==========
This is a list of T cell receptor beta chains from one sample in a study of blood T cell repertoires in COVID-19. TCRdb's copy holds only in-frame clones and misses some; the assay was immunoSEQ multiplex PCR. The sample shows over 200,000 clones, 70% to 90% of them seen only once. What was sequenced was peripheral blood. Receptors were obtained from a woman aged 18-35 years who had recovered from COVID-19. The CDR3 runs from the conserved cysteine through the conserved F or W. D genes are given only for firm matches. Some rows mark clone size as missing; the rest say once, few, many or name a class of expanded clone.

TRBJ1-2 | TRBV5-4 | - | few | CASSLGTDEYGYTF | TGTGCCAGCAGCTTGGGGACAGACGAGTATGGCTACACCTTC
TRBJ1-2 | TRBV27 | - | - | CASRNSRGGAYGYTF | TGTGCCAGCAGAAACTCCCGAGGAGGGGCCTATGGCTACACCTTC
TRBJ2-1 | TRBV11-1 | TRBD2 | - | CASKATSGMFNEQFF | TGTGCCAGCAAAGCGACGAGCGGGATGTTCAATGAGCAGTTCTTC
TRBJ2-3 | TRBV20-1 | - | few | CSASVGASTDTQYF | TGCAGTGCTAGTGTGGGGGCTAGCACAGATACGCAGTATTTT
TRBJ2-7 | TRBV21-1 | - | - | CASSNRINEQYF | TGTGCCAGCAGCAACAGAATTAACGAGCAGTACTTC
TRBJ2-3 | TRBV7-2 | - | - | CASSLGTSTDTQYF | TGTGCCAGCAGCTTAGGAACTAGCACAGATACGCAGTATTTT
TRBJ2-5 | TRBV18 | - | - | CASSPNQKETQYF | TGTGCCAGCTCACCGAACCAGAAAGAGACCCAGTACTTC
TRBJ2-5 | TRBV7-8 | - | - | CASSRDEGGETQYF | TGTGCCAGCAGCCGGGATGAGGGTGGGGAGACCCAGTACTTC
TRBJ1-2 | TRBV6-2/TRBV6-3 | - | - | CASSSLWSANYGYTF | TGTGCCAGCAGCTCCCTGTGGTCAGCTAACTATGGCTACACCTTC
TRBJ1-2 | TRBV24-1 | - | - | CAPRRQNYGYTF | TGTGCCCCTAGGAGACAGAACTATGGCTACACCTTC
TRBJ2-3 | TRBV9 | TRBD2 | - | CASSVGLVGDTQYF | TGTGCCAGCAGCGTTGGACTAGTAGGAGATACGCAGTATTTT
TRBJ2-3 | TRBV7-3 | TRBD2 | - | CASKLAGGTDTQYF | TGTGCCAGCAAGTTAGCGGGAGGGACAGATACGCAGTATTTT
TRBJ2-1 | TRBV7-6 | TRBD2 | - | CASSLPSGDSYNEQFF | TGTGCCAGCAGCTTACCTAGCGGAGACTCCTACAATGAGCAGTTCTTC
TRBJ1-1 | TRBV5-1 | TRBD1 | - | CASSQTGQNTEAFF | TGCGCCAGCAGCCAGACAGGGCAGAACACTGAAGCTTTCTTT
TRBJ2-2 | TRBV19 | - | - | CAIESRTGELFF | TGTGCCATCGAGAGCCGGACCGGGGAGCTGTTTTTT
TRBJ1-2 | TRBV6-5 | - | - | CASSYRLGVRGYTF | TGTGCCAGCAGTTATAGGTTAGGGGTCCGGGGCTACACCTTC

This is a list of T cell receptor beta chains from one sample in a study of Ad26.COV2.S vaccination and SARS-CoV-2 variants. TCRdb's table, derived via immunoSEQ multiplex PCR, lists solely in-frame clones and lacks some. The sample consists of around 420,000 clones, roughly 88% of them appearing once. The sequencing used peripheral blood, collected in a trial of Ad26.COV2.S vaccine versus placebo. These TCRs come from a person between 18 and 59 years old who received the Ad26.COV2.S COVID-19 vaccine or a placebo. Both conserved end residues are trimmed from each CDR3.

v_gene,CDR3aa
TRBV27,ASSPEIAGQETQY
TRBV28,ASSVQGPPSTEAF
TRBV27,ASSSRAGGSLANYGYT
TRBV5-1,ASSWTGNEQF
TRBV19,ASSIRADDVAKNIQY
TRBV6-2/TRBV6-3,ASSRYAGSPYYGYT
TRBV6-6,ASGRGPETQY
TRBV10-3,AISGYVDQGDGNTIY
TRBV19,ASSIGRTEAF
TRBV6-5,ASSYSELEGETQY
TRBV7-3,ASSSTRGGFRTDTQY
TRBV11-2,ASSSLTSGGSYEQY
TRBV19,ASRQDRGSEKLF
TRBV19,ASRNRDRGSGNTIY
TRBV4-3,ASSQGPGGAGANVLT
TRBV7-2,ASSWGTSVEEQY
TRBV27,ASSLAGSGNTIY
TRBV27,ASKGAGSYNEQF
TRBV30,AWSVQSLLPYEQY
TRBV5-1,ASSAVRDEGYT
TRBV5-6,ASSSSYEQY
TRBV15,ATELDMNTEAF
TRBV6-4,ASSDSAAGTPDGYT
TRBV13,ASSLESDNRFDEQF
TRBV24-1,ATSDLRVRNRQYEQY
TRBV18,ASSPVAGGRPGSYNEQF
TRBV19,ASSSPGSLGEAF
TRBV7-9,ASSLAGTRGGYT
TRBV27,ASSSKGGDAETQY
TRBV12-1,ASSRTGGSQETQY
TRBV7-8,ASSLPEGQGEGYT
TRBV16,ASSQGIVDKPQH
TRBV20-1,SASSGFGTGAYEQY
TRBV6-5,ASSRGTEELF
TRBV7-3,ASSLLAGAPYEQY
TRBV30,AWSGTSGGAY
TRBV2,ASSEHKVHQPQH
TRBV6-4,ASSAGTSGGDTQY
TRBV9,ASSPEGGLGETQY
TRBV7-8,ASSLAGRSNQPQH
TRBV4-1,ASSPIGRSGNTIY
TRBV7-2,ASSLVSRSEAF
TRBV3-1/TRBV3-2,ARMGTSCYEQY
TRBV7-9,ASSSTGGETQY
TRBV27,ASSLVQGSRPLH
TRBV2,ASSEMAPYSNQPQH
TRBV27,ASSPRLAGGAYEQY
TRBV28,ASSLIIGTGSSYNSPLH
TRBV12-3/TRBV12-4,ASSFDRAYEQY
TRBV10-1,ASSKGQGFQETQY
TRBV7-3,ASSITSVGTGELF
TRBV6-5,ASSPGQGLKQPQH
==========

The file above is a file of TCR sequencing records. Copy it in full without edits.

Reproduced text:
This is a list of T cell receptor beta chains from one sample in a study of blood T cell repertoires in COVID-19. TCRdb's copy holds only in-frame clones and misses some; the assay was immunoSEQ multiplex PCR. The sample shows over 200,000 clones, 70% to 90% of them seen only once. What was sequenced was peripheral blood. Receptors were obtained from a woman aged 18-35 years who had recovered from COVID-19. The CDR3 runs from the conserved cysteine through the conserved F or W. D genes are given only for firm matches. Some rows mark clone size as missing; the rest say once, few, many or name a class of expanded clone.

TRBJ1-2 | TRBV5-4 | - | few | CASSLGTDEYGYTF | TGTGCCAGCAGCTTGGGGACAGACGAGTATGGCTACACCTTC
TRBJ1-2 | TRBV27 | - | - | CASRNSRGGAYGYTF | TGTGCCAGCAGAAACTCCCGAGGAGGGGCCTATGGCTACACCTTC
TRBJ2-1 | TRBV11-1 | TRBD2 | - | CASKATSGMFNEQFF | TGTGCCAGCAAAGCGACGAGCGGGATGTTCAATGAGCAGTTCTTC
TRBJ2-3 | TRBV20-1 | - | few | CSASVGASTDTQYF | TGCAGTGCTAGTGTGGGGGCTAGCACAGATACGCAGTATTTT
TRBJ2-7 | TRBV21-1 | - | - | CASSNRINEQYF | TGTGCCAGCAGCAACAGAATTAACGAGCAGTACTTC
TRBJ2-3 | TRBV7-2 | - | - | CASSLGTSTDTQYF | TGTGCCAGCAGCTTAGGAACTAGCACAGATACGCAGTATTTT
TRBJ2-5 | TRBV18 | - | - | CASSPNQKETQYF | TGTGCCAGCTCACCGAACCAGAAAGAGACCCAGTACTTC
TRBJ2-5 | TRBV7-8 | - | - | CASSRDEGGETQYF | TGTGCCAGCAGCCGGGATGAGGGTGGGGAGACCCAGTACTTC
TRBJ1-2 | TRBV6-2/TRBV6-3 | - | - | CASSSLWSANYGYTF | TGTGCCAGCAGCTCCCTGTGGTCAGCTAACTATGGCTACACCTTC
TRBJ1-2 | TRBV24-1 | - | - | CAPRRQNYGYTF | TGTGCCCCTAGGAGACAGAACTATGGCTACACCTTC
TRBJ2-3 | TRBV9 | TRBD2 | - | CASSVGLVGDTQYF | TGTGCCAGCAGCGTTGGACTAGTAGGAGATACGCAGTATTTT
TRBJ2-3 | TRBV7-3 | TRBD2 | - | CASKLAGGTDTQYF | TGTGCCAGCAAGTTAGCGGGAGGGACAGATACGCAGTATTTT
TRBJ2-1 | TRBV7-6 | TRBD2 | - | CASSLPSGDSYNEQFF | TGTGCCAGCAGCTTACCTAGCGGAGACTCCTACAATGAGCAGTTCTTC
TRBJ1-1 | TRBV5-1 | TRBD1 | - | CASSQTGQNTEAFF | TGCGCCAGCAGCCAGACAGGGCAGAACACTGAAGCTTTCTTT
TRBJ2-2 | TRBV19 | - | - | CAIESRTGELFF | TGTGCCATCGAGAGCCGGACCGGGGAGCTGTTTTTT
TRBJ1-2 | TRBV6-5 | - | - | CASSYRLGVRGYTF | TGTGCCAGCAGTTATAGGTTAGGGGTCCGGGGCTACACCTTC

This is a list of T cell receptor beta chains from one sample in a study of Ad26.COV2.S vaccination and SARS-CoV-2 variants. TCRdb's table, derived via immunoSEQ multiplex PCR, lists solely in-frame clones and lacks some. The sample consists of around 420,000 clones, roughly 88% of them appearing once. The sequencing used peripheral blood, collected in a trial of Ad26.COV2.S vaccine versus placebo. These TCRs come from a person between 18 and 59 years old who received the Ad26.COV2.S COVID-19 vaccine or a placebo. Both conserved end residues are trimmed from each CDR3.

v_gene,CDR3aa
TRBV27,ASSPEIAGQETQY
TRBV28,ASSVQGPPSTEAF
TRBV27,ASSSRAGGSLANYGYT
TRBV5-1,ASSWTGNEQF
TRBV19,ASSIRADDVAKNIQY
TRBV6-2/TRBV6-3,ASSRYAGSPYYGYT
TRBV6-6,ASGRGPETQY
TRBV10-3,AISGYVDQGDGNTIY
TRBV19,ASSIGRTEAF
TRBV6-5,ASSYSELEGETQY
TRBV7-3,ASSSTRGGFRTDTQY
TRBV11-2,ASSSLTSGGSYEQY
TRBV19,ASRQDRGSEKLF
TRBV19,ASRNRDRGSGNTIY
TRBV4-3,ASSQGPGGAGANVLT
TRBV7-2,ASSWGTSVEEQY
TRBV27,ASSLAGSGNTIY
TRBV27,ASKGAGSYNEQF
TRBV30,AWSVQSLLPYEQY
TRBV5-1,ASSAVRDEGYT
TRBV5-6,ASSSSYEQY
TRBV15,ATELDMNTEAF
TRBV6-4,ASSDSAAGTPDGYT
TRBV13,ASSLESDNRFDEQF
TRBV24-1,ATSDLRVRNRQYEQY
TRBV18,ASSPVAGGRPGSYNEQF
TRBV19,ASSSPGSLGEAF
TRBV7-9,ASSLAGTRGGYT
TRBV27,ASSSKGGDAETQY
TRBV12-1,ASSRTGGSQETQY
TRBV7-8,ASSLPEGQGEGYT
TRBV16,ASSQGIVDKPQH
TRBV20-1,SASSGFGTGAYEQY
TRBV6-5,ASSRGTEELF
TRBV7-3,ASSLLAGAPYEQY
TRBV30,AWSGTSGGAY
TRBV2,ASSEHKVHQPQH
TRBV6-4,ASSAGTSGGDTQY
TRBV9,ASSPEGGLGETQY
TRBV7-8,ASSLAGRSNQPQH
TRBV4-1,ASSPIGRSGNTIY
TRBV7-2,ASSLVSRSEAF
TRBV3-1/TRBV3-2,ARMGTSCYEQY
TRBV7-9,ASSSTGGETQY
TRBV27,ASSLVQGSRPLH
TRBV2,ASSEMAPYSNQPQH
TRBV27,ASSPRLAGGAYEQY
TRBV28,ASSLIIGTGSSYNSPLH
TRBV12-3/TRBV12-4,ASSFDRAYEQY
TRBV10-1,ASSKGQGFQETQY
TRBV7-3,ASSITSVGTGELF
TRBV6-5,ASSPGQGLKQPQH